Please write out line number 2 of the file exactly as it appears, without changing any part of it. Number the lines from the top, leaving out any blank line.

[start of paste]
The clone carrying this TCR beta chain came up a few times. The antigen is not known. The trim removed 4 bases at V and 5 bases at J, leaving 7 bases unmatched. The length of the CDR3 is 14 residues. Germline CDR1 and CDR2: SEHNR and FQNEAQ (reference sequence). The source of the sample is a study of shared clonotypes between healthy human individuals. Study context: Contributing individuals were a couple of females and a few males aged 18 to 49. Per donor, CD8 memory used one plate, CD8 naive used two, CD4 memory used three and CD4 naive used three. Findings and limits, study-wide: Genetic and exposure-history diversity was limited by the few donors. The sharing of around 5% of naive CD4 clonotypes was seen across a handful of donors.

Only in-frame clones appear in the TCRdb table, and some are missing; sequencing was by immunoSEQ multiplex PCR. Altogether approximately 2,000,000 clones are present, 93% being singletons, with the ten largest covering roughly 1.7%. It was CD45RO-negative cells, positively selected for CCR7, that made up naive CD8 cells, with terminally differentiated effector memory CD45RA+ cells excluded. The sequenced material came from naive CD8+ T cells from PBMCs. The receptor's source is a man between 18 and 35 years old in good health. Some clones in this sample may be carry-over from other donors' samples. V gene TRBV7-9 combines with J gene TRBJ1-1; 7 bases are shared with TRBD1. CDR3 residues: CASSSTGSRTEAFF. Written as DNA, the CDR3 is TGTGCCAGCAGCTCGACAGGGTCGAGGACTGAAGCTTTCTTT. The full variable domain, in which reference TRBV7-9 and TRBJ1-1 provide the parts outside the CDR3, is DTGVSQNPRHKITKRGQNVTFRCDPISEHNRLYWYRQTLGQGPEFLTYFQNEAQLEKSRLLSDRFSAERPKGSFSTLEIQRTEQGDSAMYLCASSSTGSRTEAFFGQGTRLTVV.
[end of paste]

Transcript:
Only in-frame clones appear in the TCRdb table, and some are missing; sequencing was by immunoSEQ multiplex PCR. Altogether approximately 2,000,000 clones are present, 93% being singletons, with the ten largest covering roughly 1.7%. It was CD45RO-negative cells, positively selected for CCR7, that made up naive CD8 cells, with terminally differentiated effector memory CD45RA+ cells excluded. The sequenced material came from naive CD8+ T cells from PBMCs. The receptor's source is a man between 18 and 35 years old in good health. Some clones in this sample may be carry-over from other donors' samples. V gene TRBV7-9 combines with J gene TRBJ1-1; 7 bases are shared with TRBD1. CDR3 residues: CASSSTGSRTEAFF. Written as DNA, the CDR3 is TGTGCCAGCAGCTCGACAGGGTCGAGGACTGAAGCTTTCTTT. The full variable domain, in which reference TRBV7-9 and TRBJ1-1 provide the parts outside the CDR3, is DTGVSQNPRHKITKRGQNVTFRCDPISEHNRLYWYRQTLGQGPEFLTYFQNEAQLEKSRLLSDRFSAERPKGSFSTLEIQRTEQGDSAMYLCASSSTGSRTEAFFGQGTRLTVV.